28 Oct 2007   |   News

Brazil ‘might join’ ITER fusion project

The ITER nuclear fusion cooperation agreement might expand to eight following European Commissioner for science and research Janez Potocnik’s visit to Brazil last week.

 

The ITER reactor.

The ITER (International Thermonuclear Reactor) nuclear fusion cooperation agreement might expand to eight following European Commissioner for science and research Janez Potočnik’s visit to Brazil last week.

ITER’s goal is to channel the knowledge and experience in fusion research of all participating countries into one joint research centre at Caradache in southern France, with the aim of harnessing affordable energy from the process.

As the agreement between the European Union, Japan, the US, China, South Korea, Russia and India comes into force this week, Potocnik is talking to Brazilian ministers and officials in Brasilia about their own well developed nuclear fusion activities, Potočnik’s spokeswoman, Antonia Mochan, said last week.

“Nuclear fusion is certainly one area where Brazil and the ITER members can cooperate more intensively,” she said. Initially this might take the form of a bilateral research agreement but the result could be that Brazil joins the ITER fold, she added.

With growing instability in the oil rich Middle East and amid ever louder warnings about the harm fossil fuels are causing the world's environment, efforts to cooperate to find a cheap, safe alternative energy source are being intensified. Nuclear fusion is seen as cleaner and safer than nuclear fission because it produces no nuclear waste.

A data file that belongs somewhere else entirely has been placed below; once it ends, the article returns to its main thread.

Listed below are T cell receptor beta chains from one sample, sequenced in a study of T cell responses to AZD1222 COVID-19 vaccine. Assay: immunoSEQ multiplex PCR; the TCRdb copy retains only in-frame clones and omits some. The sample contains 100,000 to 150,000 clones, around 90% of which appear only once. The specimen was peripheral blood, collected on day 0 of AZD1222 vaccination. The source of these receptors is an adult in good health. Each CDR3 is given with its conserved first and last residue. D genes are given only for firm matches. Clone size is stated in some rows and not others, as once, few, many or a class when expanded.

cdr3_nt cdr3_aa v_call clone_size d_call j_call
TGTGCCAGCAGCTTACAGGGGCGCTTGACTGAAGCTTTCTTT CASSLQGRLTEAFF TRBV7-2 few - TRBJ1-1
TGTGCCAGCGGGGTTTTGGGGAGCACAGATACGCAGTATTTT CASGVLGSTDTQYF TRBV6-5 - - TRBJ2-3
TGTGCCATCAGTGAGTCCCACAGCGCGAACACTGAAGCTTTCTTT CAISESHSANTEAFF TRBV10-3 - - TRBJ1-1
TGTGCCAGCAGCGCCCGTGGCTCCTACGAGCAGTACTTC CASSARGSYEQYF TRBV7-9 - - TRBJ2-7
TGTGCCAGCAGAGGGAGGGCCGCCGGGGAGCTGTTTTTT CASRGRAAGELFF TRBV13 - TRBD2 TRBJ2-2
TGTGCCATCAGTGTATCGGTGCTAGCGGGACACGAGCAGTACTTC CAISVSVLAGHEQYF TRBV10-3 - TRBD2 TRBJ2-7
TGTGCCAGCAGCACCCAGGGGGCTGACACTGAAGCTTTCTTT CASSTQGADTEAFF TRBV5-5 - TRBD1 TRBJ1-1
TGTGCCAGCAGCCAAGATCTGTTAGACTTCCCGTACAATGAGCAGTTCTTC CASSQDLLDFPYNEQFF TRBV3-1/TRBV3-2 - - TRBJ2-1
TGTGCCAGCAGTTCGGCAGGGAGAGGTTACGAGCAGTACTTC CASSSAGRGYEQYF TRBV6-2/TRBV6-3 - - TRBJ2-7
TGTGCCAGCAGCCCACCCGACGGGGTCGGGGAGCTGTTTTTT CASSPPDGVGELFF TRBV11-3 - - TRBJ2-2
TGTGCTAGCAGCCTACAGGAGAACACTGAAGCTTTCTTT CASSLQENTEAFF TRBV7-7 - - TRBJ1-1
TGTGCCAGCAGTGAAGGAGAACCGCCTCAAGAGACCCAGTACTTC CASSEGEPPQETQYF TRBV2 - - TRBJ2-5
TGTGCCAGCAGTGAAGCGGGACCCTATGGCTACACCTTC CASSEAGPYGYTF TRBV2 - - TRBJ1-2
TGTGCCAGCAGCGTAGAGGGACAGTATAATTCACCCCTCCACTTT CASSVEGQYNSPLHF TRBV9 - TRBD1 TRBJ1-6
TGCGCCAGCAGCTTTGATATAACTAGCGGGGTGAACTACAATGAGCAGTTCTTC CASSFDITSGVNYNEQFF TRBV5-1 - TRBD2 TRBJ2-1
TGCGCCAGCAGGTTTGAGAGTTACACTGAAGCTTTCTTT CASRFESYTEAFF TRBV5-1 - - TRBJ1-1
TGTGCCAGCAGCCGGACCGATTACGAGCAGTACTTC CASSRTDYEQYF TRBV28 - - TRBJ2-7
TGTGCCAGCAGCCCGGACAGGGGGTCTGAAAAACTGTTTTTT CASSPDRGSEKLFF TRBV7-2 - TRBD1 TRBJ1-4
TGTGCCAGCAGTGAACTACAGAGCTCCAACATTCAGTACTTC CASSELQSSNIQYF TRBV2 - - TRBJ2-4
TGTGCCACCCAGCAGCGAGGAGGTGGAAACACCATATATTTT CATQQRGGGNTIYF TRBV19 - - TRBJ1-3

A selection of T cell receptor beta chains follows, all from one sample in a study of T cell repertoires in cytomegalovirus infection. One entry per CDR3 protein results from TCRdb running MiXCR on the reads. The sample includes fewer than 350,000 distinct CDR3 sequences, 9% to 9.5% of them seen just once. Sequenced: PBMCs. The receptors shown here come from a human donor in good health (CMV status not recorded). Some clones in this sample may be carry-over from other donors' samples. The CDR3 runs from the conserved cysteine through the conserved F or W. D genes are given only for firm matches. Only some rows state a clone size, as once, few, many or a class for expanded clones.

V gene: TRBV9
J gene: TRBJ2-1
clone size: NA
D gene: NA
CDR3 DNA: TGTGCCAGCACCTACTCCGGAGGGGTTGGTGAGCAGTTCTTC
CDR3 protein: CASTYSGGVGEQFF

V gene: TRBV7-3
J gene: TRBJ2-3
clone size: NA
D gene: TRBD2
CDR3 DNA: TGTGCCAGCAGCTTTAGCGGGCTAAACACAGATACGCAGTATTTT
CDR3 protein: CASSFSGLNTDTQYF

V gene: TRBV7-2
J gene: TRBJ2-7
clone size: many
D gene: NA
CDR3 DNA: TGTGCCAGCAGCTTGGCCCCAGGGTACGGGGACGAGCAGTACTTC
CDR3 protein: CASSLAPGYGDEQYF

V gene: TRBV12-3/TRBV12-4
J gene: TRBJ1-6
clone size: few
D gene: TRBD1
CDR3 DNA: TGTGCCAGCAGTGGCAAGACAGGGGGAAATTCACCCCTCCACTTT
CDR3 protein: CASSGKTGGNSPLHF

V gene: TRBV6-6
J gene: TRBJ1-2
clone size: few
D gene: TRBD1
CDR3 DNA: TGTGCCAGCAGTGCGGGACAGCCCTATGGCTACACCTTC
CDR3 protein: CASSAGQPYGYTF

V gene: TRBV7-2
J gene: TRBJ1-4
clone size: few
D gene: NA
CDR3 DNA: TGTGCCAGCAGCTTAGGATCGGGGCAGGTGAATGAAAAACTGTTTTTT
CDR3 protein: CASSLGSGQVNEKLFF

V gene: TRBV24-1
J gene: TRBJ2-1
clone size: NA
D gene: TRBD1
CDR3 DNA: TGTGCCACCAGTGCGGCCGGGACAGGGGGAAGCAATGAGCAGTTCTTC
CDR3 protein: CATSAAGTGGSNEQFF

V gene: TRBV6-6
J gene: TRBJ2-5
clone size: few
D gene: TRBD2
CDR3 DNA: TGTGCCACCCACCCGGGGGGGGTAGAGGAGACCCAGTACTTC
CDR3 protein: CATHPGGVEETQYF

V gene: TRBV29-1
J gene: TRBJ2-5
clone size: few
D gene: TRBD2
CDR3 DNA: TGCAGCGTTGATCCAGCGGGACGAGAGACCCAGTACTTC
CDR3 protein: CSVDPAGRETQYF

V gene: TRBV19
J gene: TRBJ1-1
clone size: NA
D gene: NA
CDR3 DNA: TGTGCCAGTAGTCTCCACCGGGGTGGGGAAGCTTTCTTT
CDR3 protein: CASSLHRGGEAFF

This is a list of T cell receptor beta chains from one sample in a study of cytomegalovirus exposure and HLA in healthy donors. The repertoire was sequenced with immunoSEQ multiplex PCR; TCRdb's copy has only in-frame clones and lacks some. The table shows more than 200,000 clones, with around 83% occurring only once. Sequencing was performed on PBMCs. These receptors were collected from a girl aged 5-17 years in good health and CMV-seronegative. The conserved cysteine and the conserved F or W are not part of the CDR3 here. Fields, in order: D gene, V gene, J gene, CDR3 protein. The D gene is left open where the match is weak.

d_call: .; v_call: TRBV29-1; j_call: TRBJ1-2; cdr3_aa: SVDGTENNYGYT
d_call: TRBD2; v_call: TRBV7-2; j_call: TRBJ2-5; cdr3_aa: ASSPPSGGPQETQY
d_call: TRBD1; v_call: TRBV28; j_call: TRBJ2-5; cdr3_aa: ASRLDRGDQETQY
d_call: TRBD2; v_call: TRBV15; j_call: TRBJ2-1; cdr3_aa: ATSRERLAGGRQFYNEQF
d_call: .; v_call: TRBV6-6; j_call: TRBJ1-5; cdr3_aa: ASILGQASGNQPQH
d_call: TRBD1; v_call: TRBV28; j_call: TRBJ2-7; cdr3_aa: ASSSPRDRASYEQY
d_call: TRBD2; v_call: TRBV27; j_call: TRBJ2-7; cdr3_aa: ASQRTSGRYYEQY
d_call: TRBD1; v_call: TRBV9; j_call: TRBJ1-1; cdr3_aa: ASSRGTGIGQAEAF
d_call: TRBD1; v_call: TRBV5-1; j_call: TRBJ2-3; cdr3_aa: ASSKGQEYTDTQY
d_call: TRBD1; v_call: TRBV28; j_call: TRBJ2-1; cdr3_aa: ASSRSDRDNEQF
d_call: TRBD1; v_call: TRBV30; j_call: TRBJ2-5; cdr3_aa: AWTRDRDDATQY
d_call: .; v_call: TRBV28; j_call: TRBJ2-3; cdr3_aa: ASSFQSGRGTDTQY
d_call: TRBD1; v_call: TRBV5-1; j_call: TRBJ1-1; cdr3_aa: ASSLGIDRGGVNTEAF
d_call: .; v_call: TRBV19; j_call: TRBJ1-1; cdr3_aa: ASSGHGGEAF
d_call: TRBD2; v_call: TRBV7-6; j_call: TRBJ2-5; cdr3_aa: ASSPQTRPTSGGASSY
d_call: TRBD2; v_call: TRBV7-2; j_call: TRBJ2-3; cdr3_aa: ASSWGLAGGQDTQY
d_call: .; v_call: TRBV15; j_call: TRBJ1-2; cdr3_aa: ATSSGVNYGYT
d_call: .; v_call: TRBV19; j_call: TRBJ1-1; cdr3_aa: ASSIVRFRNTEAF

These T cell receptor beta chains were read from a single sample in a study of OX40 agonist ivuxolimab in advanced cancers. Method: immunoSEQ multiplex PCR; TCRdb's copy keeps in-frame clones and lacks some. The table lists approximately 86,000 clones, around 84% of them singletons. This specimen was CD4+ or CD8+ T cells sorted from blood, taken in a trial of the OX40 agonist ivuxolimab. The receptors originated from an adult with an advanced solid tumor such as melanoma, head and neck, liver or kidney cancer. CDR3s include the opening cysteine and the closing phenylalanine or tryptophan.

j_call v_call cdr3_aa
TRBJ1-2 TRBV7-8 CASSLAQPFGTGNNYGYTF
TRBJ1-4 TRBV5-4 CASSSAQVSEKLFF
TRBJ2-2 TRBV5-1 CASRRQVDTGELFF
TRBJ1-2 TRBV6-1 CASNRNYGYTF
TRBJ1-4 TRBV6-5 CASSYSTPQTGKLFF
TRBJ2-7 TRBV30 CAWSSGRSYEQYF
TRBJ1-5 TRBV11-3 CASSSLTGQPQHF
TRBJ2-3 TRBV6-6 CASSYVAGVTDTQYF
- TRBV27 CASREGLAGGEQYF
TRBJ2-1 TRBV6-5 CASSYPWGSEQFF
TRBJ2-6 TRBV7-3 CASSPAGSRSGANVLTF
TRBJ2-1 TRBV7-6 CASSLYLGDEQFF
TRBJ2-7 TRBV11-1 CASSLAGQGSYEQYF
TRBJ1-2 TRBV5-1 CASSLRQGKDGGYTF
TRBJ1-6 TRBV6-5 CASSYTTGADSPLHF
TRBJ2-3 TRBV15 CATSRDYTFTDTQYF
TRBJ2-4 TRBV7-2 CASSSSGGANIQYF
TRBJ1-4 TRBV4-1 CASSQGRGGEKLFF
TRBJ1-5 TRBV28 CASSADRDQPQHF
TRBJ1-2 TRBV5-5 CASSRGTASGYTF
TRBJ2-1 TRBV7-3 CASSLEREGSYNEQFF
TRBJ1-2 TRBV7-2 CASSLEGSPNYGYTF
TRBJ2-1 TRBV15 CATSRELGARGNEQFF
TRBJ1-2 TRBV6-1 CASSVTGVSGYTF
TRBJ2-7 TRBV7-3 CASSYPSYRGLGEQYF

However, no single country's fusion programmes have succeeded in extracting energy efficiently yet.

Canada, Mexico and Kazakhstan may also join ITER, Yevgeny Velikhov, president of Russia’s Kurchatov Institute Research Center, said last year. In order to join prospective members must contribute around 10 per cent of the project's estimated €1 billion start-up costs. The European Union has agreed to cover 40 per cent of the cost, with the remaining 60 per cent expected to come from the other six existing ITER members.

Work has begun to clear the site at Caradache in preparation for the new fusion facility, Mochan said. The existing facility at the site run by the French government continues to operate, she added.

The seven ITER members last year approved a top management structure for the joint program. This included the appointment of Valery Chuyanov as director general of Fusion Science and Technology. Chuyanov has headed the Garching Joint Work Site, a fusion research facility located at the Max Planck Institute’s campus in Garching near Munich in Germany since 1999.

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